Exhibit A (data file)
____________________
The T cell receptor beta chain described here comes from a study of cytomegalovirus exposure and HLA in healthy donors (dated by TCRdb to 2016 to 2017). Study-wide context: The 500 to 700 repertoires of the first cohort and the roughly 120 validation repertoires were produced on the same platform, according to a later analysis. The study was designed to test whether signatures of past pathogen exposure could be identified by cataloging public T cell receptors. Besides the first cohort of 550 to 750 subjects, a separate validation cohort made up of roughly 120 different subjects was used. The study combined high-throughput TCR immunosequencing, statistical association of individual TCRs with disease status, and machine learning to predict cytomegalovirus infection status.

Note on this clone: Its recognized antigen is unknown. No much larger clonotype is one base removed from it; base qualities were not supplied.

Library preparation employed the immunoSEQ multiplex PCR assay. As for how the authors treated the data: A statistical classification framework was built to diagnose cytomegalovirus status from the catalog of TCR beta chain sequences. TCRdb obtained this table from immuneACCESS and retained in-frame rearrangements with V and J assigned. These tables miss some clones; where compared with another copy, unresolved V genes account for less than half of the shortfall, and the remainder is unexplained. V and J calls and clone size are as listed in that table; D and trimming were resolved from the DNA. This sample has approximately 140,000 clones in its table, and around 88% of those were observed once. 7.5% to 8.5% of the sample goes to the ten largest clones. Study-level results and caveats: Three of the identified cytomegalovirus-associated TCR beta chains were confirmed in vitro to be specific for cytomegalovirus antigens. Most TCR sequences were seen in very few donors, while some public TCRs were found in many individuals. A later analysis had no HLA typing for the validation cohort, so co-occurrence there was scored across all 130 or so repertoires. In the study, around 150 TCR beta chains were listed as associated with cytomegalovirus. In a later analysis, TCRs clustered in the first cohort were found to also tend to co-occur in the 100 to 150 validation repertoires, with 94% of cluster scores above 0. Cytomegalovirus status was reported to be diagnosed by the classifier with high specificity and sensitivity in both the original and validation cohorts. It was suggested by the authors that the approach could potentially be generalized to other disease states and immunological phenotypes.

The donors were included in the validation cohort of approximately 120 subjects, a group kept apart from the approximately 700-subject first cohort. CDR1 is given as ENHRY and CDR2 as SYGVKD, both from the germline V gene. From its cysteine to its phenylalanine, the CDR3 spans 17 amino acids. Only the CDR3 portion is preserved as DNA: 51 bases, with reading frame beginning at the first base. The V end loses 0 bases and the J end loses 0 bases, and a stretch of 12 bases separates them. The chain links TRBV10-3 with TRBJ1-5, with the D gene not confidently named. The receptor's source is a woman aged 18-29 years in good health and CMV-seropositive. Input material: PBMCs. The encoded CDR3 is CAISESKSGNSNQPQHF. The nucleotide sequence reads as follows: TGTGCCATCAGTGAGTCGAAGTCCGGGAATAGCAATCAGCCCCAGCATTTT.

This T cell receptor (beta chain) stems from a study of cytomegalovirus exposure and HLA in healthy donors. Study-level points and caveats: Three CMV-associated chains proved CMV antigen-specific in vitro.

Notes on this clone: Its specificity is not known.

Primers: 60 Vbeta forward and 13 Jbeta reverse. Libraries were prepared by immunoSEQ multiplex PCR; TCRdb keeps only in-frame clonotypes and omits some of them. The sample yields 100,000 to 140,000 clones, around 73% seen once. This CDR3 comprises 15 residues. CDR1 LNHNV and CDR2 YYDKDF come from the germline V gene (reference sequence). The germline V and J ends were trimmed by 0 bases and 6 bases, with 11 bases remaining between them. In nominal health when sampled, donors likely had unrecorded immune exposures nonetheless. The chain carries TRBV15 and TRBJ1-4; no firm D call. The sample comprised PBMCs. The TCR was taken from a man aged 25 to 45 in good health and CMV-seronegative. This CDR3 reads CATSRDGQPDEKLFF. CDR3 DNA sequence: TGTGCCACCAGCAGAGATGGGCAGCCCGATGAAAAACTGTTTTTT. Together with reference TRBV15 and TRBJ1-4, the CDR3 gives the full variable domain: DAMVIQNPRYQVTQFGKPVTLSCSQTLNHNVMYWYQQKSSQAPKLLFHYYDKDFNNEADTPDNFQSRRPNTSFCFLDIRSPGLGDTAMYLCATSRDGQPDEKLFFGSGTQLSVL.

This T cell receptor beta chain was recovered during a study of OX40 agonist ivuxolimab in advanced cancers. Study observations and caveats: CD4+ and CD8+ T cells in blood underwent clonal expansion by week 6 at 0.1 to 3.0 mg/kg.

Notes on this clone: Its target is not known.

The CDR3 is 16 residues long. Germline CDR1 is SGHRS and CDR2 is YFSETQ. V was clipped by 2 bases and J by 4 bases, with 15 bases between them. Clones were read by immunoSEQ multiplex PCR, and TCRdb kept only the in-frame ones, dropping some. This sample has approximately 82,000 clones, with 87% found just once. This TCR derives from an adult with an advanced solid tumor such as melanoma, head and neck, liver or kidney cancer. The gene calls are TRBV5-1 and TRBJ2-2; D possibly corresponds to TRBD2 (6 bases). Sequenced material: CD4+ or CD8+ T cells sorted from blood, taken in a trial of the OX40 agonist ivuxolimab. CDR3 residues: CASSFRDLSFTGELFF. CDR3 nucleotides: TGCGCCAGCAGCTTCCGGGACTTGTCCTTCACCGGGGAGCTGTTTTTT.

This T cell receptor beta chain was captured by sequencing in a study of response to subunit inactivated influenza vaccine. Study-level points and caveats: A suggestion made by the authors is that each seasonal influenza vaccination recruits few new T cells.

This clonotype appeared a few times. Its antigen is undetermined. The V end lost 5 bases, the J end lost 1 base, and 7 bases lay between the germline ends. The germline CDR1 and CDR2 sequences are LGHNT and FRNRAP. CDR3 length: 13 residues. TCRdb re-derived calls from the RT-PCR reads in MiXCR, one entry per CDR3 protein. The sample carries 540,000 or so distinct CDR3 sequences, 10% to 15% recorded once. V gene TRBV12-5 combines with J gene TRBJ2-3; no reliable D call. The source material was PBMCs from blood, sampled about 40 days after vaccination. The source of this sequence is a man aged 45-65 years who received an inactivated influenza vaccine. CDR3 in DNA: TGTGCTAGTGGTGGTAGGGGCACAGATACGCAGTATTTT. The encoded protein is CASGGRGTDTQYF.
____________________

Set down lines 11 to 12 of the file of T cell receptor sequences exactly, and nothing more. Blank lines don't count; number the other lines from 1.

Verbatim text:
This T cell receptor beta chain was captured by sequencing in a study of response to subunit inactivated influenza vaccine. Study-level points and caveats: A suggestion made by the authors is that each seasonal influenza vaccination recruits few new T cells.

This clonotype appeared a few times. Its antigen is undetermined. The V end lost 5 bases, the J end lost 1 base, and 7 bases lay between the germline ends. The germline CDR1 and CDR2 sequences are LGHNT and FRNRAP. CDR3 length: 13 residues. TCRdb re-derived calls from the RT-PCR reads in MiXCR, one entry per CDR3 protein. The sample carries 540,000 or so distinct CDR3 sequences, 10% to 15% recorded once. V gene TRBV12-5 combines with J gene TRBJ2-3; no reliable D call. The source material was PBMCs from blood, sampled about 40 days after vaccination. The source of this sequence is a man aged 45-65 years who received an inactivated influenza vaccine. CDR3 in DNA: TGTGCTAGTGGTGGTAGGGGCACAGATACGCAGTATTTT. The encoded protein is CASGGRGTDTQYF.